It was a hard weekend in the book world. Two of its most respected and revered authors turned the last page.
A couple of Sundays ago the New York Times Book Review devoted their front page to Traffic by Tom Vanderbilt. This scholarly and intriguing work of nonfiction explores the history of traffic patterns and driver culture, particularly in America. It was a glowing review of a book that deserves to be read by anyone holding a drivers’ license.
Have a bike-a-thon at home with these movies available from your Kansas City Public Library.
September marks the 100th birthday of influential African-American author Richard Wright. Born on September 4, 1908, Wright revolutionized the literary landscape with his depictions of African American culture, paving the way for future writers.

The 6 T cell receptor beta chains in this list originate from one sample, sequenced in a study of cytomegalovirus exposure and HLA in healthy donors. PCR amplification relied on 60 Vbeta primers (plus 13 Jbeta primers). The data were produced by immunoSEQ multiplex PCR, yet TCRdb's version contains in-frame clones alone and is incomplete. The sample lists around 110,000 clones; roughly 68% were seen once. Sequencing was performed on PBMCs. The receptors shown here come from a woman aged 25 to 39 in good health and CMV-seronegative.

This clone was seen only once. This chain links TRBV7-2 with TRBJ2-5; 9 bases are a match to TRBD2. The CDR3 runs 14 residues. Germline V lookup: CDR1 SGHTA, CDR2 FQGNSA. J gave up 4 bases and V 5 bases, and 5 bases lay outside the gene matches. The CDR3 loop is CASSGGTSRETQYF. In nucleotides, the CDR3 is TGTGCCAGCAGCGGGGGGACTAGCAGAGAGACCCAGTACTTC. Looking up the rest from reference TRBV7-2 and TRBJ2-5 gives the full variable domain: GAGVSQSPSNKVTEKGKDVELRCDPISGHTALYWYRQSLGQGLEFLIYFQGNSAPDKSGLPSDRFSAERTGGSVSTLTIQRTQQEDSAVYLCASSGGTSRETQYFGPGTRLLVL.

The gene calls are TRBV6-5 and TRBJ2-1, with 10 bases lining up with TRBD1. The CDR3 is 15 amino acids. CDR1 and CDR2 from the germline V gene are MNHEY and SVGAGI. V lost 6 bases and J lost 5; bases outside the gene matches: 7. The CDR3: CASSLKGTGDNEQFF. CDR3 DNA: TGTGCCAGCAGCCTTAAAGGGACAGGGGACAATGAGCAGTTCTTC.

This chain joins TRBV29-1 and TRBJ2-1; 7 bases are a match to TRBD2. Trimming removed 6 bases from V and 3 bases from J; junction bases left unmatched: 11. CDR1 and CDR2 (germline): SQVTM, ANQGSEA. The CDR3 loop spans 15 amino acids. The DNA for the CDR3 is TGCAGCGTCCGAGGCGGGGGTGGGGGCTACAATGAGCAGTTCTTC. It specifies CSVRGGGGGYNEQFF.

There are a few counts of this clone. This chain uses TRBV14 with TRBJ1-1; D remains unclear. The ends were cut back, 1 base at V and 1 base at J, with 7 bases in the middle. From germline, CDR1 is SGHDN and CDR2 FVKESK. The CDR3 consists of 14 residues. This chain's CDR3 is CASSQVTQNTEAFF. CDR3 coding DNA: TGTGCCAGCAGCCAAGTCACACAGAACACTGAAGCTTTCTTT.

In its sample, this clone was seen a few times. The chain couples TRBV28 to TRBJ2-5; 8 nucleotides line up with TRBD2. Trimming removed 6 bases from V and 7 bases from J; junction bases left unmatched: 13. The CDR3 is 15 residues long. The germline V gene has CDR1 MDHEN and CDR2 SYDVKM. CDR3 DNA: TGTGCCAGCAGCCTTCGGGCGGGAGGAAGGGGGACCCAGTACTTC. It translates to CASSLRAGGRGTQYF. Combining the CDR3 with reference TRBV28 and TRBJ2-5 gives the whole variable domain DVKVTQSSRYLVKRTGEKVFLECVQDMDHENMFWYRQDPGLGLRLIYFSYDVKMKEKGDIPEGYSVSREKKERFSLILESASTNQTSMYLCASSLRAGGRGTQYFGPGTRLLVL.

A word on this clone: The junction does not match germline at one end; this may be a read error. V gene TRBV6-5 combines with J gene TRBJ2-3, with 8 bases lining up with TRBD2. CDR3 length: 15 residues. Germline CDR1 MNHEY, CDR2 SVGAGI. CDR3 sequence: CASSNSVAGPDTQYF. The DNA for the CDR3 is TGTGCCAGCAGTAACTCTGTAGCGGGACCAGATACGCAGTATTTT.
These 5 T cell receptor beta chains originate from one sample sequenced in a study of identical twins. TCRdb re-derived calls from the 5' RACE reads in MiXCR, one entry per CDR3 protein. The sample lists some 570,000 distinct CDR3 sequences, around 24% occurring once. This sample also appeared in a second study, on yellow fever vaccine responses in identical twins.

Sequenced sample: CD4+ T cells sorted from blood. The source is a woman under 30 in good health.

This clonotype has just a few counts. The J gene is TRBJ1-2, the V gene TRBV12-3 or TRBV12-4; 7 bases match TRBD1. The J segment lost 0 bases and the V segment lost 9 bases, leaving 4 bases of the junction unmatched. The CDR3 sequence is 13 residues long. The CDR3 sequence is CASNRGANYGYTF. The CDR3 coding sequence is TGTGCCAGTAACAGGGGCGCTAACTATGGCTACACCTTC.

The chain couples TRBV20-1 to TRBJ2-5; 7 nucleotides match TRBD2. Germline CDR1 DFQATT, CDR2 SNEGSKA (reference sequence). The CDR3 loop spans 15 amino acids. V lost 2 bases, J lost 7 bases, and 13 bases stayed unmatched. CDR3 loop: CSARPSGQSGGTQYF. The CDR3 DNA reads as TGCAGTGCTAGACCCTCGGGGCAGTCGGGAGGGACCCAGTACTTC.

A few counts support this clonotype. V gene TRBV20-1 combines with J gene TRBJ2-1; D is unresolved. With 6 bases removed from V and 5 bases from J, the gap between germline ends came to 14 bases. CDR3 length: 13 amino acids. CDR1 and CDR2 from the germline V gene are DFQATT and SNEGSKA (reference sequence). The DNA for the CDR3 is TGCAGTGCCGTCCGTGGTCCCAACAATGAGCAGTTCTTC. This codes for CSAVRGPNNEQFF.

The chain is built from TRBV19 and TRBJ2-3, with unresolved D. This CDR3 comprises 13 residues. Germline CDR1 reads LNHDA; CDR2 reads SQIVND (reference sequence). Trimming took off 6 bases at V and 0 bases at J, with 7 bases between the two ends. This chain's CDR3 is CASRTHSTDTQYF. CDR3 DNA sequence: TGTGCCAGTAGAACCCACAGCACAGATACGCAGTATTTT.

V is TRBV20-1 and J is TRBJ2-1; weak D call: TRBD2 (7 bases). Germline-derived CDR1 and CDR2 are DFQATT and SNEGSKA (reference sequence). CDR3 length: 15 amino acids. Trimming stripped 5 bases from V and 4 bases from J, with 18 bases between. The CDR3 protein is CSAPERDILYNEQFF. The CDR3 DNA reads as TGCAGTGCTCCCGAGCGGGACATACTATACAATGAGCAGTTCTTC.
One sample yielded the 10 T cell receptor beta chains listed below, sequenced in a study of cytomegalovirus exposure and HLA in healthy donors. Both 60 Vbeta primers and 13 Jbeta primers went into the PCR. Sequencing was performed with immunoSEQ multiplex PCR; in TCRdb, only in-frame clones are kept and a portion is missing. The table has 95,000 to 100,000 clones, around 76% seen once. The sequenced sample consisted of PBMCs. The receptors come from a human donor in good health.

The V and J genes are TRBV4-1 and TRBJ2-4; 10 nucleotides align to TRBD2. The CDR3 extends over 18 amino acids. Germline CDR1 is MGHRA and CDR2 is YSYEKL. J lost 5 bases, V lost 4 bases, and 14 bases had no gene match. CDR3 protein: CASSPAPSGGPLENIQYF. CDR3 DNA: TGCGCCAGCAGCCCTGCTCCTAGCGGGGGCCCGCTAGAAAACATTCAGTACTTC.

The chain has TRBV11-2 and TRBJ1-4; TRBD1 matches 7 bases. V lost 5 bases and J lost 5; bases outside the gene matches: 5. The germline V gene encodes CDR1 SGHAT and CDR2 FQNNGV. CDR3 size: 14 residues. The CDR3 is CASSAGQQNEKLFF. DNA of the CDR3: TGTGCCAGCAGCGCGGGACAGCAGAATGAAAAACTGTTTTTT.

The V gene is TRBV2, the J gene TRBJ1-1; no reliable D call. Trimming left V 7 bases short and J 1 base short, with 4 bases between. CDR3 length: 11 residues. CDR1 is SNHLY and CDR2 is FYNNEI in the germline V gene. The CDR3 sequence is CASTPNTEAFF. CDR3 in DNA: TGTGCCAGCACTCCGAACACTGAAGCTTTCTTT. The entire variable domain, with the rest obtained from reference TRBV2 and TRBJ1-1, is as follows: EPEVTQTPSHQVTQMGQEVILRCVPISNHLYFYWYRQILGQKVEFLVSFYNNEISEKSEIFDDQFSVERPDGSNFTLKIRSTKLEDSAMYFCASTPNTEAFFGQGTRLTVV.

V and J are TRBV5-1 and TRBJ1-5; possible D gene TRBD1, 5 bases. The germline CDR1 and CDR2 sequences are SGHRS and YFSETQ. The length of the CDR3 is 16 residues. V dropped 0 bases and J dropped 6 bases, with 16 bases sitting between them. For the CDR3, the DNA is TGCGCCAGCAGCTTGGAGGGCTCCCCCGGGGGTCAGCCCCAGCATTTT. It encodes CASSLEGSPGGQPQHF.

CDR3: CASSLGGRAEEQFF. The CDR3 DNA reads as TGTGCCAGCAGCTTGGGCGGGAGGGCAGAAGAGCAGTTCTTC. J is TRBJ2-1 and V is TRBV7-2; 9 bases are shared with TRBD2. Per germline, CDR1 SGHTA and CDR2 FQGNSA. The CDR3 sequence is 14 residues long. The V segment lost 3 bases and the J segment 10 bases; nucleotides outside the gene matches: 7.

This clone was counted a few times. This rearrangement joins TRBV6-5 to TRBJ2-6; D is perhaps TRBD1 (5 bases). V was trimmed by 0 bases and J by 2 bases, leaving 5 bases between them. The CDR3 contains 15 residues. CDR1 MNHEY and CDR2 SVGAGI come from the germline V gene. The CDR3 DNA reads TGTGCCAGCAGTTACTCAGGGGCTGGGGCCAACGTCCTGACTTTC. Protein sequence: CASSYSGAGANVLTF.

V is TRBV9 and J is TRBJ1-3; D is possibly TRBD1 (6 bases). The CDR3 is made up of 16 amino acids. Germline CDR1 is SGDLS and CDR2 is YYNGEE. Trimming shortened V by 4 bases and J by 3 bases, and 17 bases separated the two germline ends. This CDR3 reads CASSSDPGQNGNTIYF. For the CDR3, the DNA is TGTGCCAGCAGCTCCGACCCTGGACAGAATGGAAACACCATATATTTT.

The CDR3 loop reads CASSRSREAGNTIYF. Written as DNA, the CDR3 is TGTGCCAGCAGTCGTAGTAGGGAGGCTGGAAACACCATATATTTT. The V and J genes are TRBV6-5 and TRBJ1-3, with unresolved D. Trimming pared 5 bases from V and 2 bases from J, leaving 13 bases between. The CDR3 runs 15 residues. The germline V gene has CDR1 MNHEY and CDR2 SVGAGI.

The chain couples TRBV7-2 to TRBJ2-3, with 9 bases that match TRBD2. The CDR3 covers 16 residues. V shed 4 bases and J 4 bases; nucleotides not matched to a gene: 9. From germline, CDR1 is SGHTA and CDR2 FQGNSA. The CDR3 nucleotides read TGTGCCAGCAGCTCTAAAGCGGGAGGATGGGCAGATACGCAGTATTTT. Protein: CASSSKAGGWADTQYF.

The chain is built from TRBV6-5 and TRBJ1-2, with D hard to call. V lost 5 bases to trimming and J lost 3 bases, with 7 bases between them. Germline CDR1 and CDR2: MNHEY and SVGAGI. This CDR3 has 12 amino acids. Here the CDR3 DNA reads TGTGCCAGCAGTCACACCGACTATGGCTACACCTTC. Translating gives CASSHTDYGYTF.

What is mud, anyway? Mud can be wet soil, but the best, squishiest, ozziest mud puddles are wet clay. Clay is made of minerals (rocks are made of minerals, too).
I love mud. It's a sunscreen so I don't burn my nose or tail. Mosquitoes can't bite me. But best of all, mud can be made into mud pies, mud cupcakes, and mud strudel. I can make mud paintings and mud sculptures. People make houses and buildings out of mud. Adobe bricks are made of sand, clay, sticks, and straw. The bricks dry and harden in the sun. In ancient times, large temples and even whole cities were made from mud bricks.
A whole town is too much for a pig--but I'd really like a mud igloo someday.
Yours with snorts,